APIs are the glue of modern applications, a key part of next-generation architectures that encompass micro-services, containers, and the cloud. What’s more, they are growing at unbelievable pace – the internet’s giants are expected to soon reach a staggering one trillion API calls per day.
These connections enable advanced features, meaning weather data can appear in a travel app, or a car dealer’s stock can be listed on a vehicle portal. However, each new API creates risk by introducing new dependencies between two functions. If one side has an issue, both services can be affected, meaning mutual reputational damage.
Today, even one transaction can involve numerous connections between data centres, applications and third-party services, with data exchanges occurring through various channels. This complexity increases with each API addition, and technology teams can quickly face a mammoth task in keeping track.
The benefits of APIs allow them to be approached with some optimism, but technology teams also need to tread carefully to avoid common pitfalls. Poor API governance will result in bad performance and leave back doors open for hackers to gain access, creating chaos that no business needs. Teams looking to increase their reliance on these tools will see the best results if they change their culture to suit this new landscape.
To compete in the current digital space, where services are highly interconnected, APIs are compulsory. With Ovum predicting that the API economy will be worth $2.2 trillion as early as next year, businesses are certainly taking notice, but the challenge is reaping the benefits while keeping control.
What you don’t know can hurt you
Businesses are best advised to focus on visibility and structure when it comes to dealing with APIs. Whereas monolithic applications have a more formal structure, the API driven world is granular, with countless microservices being connected at one time. This makes it much harder to find the root cause when a problem occurs.
Unfortunately, human nature means any ambiguity can lead to a blame game between team members and external parties — all while customers are left waiting. Giving teams specific tools to define and monitor APIs is therefore key and simple measures can be taken to implement this.
At the beginning of the building process, developers should assign new metadata to API connections to communicate function and location, while setting strict parameters such as I/O data and lifespan. This makes it easy for the right APIs to be found and shut down as required.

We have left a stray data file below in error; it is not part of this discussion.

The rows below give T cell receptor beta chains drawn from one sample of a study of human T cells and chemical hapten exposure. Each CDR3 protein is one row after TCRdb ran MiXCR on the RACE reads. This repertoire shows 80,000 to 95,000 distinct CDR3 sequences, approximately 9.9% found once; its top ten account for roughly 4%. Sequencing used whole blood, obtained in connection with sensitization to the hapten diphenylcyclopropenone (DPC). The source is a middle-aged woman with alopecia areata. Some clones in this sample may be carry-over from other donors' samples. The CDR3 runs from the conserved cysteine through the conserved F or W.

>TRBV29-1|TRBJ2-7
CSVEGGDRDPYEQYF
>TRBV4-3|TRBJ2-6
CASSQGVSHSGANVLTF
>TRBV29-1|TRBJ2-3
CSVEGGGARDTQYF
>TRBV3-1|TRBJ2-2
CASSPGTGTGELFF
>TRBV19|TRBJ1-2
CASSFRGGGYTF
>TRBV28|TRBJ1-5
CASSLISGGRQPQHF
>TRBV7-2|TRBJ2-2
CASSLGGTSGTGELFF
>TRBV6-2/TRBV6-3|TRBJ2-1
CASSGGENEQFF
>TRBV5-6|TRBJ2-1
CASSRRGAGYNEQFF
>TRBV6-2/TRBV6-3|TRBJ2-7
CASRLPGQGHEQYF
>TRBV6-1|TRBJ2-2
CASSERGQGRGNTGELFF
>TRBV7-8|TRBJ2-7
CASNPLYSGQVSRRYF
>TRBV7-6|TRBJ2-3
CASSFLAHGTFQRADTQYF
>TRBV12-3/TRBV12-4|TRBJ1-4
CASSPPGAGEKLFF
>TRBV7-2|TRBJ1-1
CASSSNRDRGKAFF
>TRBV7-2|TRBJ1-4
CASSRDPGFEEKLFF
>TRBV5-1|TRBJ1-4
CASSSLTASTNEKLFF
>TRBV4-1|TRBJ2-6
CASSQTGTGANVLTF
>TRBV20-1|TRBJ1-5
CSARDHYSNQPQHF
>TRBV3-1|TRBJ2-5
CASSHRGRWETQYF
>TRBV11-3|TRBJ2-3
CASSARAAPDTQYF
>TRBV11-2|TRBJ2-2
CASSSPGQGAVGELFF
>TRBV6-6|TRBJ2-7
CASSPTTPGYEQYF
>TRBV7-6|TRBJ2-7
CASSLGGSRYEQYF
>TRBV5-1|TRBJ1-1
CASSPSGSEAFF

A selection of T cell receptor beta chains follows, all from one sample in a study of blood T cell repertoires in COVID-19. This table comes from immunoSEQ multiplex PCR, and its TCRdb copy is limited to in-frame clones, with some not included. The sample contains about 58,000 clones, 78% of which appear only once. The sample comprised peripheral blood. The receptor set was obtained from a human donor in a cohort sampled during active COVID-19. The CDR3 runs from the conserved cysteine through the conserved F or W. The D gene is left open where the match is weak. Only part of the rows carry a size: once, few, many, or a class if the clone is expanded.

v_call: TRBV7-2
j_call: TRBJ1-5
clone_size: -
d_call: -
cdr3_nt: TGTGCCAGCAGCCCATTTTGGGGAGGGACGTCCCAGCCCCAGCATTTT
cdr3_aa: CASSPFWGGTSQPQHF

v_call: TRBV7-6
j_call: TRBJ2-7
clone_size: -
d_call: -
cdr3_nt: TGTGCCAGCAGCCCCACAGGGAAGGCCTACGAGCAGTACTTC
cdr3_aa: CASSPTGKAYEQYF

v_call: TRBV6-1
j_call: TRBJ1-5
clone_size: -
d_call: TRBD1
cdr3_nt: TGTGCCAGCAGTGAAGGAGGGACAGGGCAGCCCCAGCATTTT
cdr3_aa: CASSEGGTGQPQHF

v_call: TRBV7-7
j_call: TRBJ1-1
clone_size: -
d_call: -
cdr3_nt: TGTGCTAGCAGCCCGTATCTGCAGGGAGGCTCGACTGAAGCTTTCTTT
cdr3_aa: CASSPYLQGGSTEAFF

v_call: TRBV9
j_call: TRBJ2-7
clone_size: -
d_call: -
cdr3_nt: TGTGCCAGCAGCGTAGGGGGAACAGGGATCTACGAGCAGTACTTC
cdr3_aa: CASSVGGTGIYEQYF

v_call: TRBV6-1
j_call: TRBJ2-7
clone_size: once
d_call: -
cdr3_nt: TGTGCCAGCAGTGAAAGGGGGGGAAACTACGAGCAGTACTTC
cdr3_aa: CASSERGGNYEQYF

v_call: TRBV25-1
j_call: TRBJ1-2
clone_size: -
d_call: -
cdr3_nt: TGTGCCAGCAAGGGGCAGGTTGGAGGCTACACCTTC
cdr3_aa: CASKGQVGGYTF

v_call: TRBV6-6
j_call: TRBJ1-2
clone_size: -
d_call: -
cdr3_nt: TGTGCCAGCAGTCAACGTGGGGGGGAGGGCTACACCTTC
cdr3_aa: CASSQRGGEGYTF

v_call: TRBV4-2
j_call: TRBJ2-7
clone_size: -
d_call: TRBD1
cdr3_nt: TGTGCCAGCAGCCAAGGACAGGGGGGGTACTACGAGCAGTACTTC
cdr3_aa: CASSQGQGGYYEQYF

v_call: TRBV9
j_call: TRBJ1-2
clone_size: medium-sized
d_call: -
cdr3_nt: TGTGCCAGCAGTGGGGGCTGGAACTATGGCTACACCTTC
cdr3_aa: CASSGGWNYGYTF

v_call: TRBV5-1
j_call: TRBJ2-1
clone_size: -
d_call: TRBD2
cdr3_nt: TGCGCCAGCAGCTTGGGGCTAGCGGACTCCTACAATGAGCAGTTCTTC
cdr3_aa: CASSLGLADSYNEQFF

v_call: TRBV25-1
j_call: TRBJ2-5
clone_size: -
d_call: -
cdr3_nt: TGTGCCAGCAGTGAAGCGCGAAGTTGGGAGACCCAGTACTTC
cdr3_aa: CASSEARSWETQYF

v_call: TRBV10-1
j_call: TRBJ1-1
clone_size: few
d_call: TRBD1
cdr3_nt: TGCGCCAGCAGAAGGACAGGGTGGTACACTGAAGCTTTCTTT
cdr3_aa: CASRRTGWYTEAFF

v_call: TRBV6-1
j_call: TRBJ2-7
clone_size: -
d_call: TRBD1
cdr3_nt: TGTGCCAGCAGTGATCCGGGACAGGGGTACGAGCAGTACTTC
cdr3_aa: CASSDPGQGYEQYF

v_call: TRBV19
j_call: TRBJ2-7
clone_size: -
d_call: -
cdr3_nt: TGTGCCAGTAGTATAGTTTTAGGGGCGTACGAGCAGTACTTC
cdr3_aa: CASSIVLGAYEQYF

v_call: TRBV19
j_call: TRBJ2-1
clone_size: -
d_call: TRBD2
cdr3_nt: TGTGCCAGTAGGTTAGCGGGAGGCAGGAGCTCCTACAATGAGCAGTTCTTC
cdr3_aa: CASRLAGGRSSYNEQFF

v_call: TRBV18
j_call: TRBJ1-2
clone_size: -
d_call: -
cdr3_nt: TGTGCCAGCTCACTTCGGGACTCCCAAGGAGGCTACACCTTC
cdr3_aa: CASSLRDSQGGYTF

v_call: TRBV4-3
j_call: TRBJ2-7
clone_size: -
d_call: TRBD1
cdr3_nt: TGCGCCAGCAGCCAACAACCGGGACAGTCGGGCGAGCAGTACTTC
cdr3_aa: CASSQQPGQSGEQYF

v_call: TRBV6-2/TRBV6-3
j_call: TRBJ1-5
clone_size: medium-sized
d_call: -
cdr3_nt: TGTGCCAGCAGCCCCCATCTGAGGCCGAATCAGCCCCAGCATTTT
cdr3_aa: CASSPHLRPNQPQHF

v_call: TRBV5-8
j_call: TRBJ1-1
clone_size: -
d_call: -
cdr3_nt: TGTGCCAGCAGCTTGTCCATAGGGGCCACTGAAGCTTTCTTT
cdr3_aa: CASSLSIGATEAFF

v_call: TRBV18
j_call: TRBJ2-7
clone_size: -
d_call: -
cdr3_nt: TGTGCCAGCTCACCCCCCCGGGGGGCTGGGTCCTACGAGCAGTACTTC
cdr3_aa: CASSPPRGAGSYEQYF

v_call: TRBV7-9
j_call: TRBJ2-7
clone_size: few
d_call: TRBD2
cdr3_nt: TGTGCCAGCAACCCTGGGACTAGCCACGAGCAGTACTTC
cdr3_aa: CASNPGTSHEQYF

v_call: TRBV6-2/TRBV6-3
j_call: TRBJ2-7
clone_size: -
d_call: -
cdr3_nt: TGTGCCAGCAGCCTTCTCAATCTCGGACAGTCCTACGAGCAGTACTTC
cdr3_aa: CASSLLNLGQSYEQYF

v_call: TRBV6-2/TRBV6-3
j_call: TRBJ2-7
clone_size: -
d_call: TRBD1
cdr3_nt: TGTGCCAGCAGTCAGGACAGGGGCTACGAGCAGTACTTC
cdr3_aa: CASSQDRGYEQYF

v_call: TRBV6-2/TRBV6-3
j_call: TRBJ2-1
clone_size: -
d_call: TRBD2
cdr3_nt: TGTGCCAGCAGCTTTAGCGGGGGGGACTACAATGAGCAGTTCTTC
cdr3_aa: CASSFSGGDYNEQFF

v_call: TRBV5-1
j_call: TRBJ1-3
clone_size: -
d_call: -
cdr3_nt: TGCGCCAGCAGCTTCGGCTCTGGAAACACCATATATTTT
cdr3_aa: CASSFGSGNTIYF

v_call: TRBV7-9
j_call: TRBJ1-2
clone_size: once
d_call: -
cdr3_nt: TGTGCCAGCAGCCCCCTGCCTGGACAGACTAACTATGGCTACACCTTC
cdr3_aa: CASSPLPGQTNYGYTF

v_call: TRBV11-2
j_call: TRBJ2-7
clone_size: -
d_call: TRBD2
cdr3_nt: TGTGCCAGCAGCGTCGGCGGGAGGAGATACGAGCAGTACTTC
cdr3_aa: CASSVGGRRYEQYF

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Operations teams will also require monitoring tools that can track and baseline the flow of data between all of the moving parts for rapid troubleshooting. More advanced APM tools allow automated alerts to be set for critical functions, even contacting the relevant members of the team. This data can also be used as evidence if a third party API is not living up to its SLA.
Performance will be a key factor when deciding which companies to connect with and stats on their ability to fulfil a role are needed.
Of course, communications channels are equally important to ensure this information can be shared. This can involve simple measures such as chat facilities, a database of contact details and well planned rotas. Even informal socialising can have a significant impact on fostering understanding between teams.
Gaining efficiencies through APIs
While APIs do introduce complexity, they can increase efficiency in the development process. By linking up with external services, as Walmart did with the Google Home voice assistant recently, businesses can use APIs to add functionality that would be impossible to develop themselves. A similar scenario can be seen internally by reducing the amount of work repeated within the team.
If two simultaneous projects are using the same source of customer data, one to display on a website and one on an app, linking through APIs prevents the need to build this function again. In a continuous deployment scenario, where faster releases are the main goal, this will have a significantly positive effect.
A DevOps methodology, which sees both development and operations gain a better knowledge of each other’s roles, will give the best results. This mutual understanding between teams will result in higher quality APIs, while speeding up releases. Customers and the wider business will quickly reap the benefits.
Creating a language everyone can understand
Anything that requires a cultural change is notoriously hard, particularly when it involves setting clear boundaries and introducing new administrative tasks. However, APIs will become overwhelming if managed with a legacy approach. Businesses with a limited number of APIs currently may be tempted to put these changes off, but all evidence suggests their use is only set to grow.
Creating a common goal for teams to aim towards will help improve efficiency while resulting in better performing applications. Rather than having teams think in terms of siloed operations and development metrics, the API economy requires all team members to consider the business impact.
Sourced by Justin Vaughan-Brown, director of Technology Strategy for EMEA at AppDynamics
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